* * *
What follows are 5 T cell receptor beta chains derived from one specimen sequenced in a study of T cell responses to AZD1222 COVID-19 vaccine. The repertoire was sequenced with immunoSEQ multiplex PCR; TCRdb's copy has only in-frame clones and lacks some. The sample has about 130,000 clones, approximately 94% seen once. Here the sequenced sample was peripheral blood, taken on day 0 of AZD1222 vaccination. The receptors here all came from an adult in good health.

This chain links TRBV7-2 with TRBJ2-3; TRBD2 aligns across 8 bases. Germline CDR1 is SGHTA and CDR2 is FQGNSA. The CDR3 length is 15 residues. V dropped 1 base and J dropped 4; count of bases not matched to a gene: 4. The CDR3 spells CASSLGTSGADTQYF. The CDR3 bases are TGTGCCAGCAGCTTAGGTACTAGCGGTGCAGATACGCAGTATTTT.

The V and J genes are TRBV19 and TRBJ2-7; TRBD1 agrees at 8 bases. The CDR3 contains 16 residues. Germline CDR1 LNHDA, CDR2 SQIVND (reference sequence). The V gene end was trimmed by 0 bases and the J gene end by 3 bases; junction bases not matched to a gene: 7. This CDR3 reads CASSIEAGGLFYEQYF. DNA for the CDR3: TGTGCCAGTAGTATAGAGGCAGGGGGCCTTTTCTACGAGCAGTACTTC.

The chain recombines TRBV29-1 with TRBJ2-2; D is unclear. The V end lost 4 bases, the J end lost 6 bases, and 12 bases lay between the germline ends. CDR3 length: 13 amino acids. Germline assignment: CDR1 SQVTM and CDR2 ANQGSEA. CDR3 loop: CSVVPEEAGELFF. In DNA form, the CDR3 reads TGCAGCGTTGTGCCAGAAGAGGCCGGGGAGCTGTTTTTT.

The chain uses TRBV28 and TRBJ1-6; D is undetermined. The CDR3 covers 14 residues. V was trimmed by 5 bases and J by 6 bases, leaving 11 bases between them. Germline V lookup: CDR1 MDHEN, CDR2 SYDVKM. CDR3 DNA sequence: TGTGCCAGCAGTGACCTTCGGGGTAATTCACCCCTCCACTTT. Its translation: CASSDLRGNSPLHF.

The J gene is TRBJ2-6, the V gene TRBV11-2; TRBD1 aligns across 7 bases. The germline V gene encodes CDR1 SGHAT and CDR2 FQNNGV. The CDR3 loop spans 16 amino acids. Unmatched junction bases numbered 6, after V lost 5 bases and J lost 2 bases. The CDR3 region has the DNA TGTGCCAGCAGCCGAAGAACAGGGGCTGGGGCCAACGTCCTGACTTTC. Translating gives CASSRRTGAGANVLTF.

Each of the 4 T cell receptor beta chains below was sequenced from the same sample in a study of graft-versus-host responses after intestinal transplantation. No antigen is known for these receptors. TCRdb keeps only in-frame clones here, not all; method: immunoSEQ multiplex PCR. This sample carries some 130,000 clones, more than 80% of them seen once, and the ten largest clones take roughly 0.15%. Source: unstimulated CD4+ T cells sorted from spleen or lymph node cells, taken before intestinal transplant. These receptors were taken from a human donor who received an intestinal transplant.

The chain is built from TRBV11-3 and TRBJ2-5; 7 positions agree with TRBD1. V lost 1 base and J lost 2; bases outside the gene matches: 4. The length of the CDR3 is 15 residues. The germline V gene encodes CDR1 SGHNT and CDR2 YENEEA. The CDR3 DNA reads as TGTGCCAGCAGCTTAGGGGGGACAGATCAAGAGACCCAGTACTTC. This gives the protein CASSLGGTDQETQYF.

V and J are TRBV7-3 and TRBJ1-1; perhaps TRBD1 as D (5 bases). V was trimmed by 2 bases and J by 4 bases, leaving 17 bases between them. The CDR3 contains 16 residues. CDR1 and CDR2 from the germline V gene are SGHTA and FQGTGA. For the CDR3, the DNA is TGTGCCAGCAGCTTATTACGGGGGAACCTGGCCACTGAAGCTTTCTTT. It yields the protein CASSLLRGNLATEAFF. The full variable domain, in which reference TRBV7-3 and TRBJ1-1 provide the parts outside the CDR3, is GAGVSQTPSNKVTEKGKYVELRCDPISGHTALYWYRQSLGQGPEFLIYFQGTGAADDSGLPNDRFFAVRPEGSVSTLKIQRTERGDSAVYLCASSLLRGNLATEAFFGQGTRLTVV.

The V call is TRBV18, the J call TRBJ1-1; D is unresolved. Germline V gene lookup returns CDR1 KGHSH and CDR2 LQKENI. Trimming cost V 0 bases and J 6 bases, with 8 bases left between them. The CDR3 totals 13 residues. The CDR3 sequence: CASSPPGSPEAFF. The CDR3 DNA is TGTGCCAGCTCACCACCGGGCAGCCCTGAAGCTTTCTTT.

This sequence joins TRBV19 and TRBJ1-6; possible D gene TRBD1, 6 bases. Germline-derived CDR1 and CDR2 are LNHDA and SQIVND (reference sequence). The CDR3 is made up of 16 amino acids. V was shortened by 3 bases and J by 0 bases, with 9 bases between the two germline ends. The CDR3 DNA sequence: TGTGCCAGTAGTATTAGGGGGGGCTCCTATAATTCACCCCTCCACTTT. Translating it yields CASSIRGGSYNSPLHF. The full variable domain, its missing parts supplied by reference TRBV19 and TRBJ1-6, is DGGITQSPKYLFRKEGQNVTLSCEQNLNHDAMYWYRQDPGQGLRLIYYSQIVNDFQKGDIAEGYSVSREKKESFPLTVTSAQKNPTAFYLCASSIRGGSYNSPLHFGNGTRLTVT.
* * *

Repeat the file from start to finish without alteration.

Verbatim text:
What follows are 5 T cell receptor beta chains derived from one specimen sequenced in a study of T cell responses to AZD1222 COVID-19 vaccine. The repertoire was sequenced with immunoSEQ multiplex PCR; TCRdb's copy has only in-frame clones and lacks some. The sample has about 130,000 clones, approximately 94% seen once. Here the sequenced sample was peripheral blood, taken on day 0 of AZD1222 vaccination. The receptors here all came from an adult in good health.

This chain links TRBV7-2 with TRBJ2-3; TRBD2 aligns across 8 bases. Germline CDR1 is SGHTA and CDR2 is FQGNSA. The CDR3 length is 15 residues. V dropped 1 base and J dropped 4; count of bases not matched to a gene: 4. The CDR3 spells CASSLGTSGADTQYF. The CDR3 bases are TGTGCCAGCAGCTTAGGTACTAGCGGTGCAGATACGCAGTATTTT.

The V and J genes are TRBV19 and TRBJ2-7; TRBD1 agrees at 8 bases. The CDR3 contains 16 residues. Germline CDR1 LNHDA, CDR2 SQIVND (reference sequence). The V gene end was trimmed by 0 bases and the J gene end by 3 bases; junction bases not matched to a gene: 7. This CDR3 reads CASSIEAGGLFYEQYF. DNA for the CDR3: TGTGCCAGTAGTATAGAGGCAGGGGGCCTTTTCTACGAGCAGTACTTC.

The chain recombines TRBV29-1 with TRBJ2-2; D is unclear. The V end lost 4 bases, the J end lost 6 bases, and 12 bases lay between the germline ends. CDR3 length: 13 amino acids. Germline assignment: CDR1 SQVTM and CDR2 ANQGSEA. CDR3 loop: CSVVPEEAGELFF. In DNA form, the CDR3 reads TGCAGCGTTGTGCCAGAAGAGGCCGGGGAGCTGTTTTTT.

The chain uses TRBV28 and TRBJ1-6; D is undetermined. The CDR3 covers 14 residues. V was trimmed by 5 bases and J by 6 bases, leaving 11 bases between them. Germline V lookup: CDR1 MDHEN, CDR2 SYDVKM. CDR3 DNA sequence: TGTGCCAGCAGTGACCTTCGGGGTAATTCACCCCTCCACTTT. Its translation: CASSDLRGNSPLHF.

The J gene is TRBJ2-6, the V gene TRBV11-2; TRBD1 aligns across 7 bases. The germline V gene encodes CDR1 SGHAT and CDR2 FQNNGV. The CDR3 loop spans 16 amino acids. Unmatched junction bases numbered 6, after V lost 5 bases and J lost 2 bases. The CDR3 region has the DNA TGTGCCAGCAGCCGAAGAACAGGGGCTGGGGCCAACGTCCTGACTTTC. Translating gives CASSRRTGAGANVLTF.

Each of the 4 T cell receptor beta chains below was sequenced from the same sample in a study of graft-versus-host responses after intestinal transplantation. No antigen is known for these receptors. TCRdb keeps only in-frame clones here, not all; method: immunoSEQ multiplex PCR. This sample carries some 130,000 clones, more than 80% of them seen once, and the ten largest clones take roughly 0.15%. Source: unstimulated CD4+ T cells sorted from spleen or lymph node cells, taken before intestinal transplant. These receptors were taken from a human donor who received an intestinal transplant.

The chain is built from TRBV11-3 and TRBJ2-5; 7 positions agree with TRBD1. V lost 1 base and J lost 2; bases outside the gene matches: 4. The length of the CDR3 is 15 residues. The germline V gene encodes CDR1 SGHNT and CDR2 YENEEA. The CDR3 DNA reads as TGTGCCAGCAGCTTAGGGGGGACAGATCAAGAGACCCAGTACTTC. This gives the protein CASSLGGTDQETQYF.

V and J are TRBV7-3 and TRBJ1-1; perhaps TRBD1 as D (5 bases). V was trimmed by 2 bases and J by 4 bases, leaving 17 bases between them. The CDR3 contains 16 residues. CDR1 and CDR2 from the germline V gene are SGHTA and FQGTGA. For the CDR3, the DNA is TGTGCCAGCAGCTTATTACGGGGGAACCTGGCCACTGAAGCTTTCTTT. It yields the protein CASSLLRGNLATEAFF. The full variable domain, in which reference TRBV7-3 and TRBJ1-1 provide the parts outside the CDR3, is GAGVSQTPSNKVTEKGKYVELRCDPISGHTALYWYRQSLGQGPEFLIYFQGTGAADDSGLPNDRFFAVRPEGSVSTLKIQRTERGDSAVYLCASSLLRGNLATEAFFGQGTRLTVV.

The V call is TRBV18, the J call TRBJ1-1; D is unresolved. Germline V gene lookup returns CDR1 KGHSH and CDR2 LQKENI. Trimming cost V 0 bases and J 6 bases, with 8 bases left between them. The CDR3 totals 13 residues. The CDR3 sequence: CASSPPGSPEAFF. The CDR3 DNA is TGTGCCAGCTCACCACCGGGCAGCCCTGAAGCTTTCTTT.

This sequence joins TRBV19 and TRBJ1-6; possible D gene TRBD1, 6 bases. Germline-derived CDR1 and CDR2 are LNHDA and SQIVND (reference sequence). The CDR3 is made up of 16 amino acids. V was shortened by 3 bases and J by 0 bases, with 9 bases between the two germline ends. The CDR3 DNA sequence: TGTGCCAGTAGTATTAGGGGGGGCTCCTATAATTCACCCCTCCACTTT. Translating it yields CASSIRGGSYNSPLHF. The full variable domain, its missing parts supplied by reference TRBV19 and TRBJ1-6, is DGGITQSPKYLFRKEGQNVTLSCEQNLNHDAMYWYRQDPGQGLRLIYYSQIVNDFQKGDIAEGYSVSREKKESFPLTVTSAQKNPTAFYLCASSIRGGSYNSPLHFGNGTRLTVT.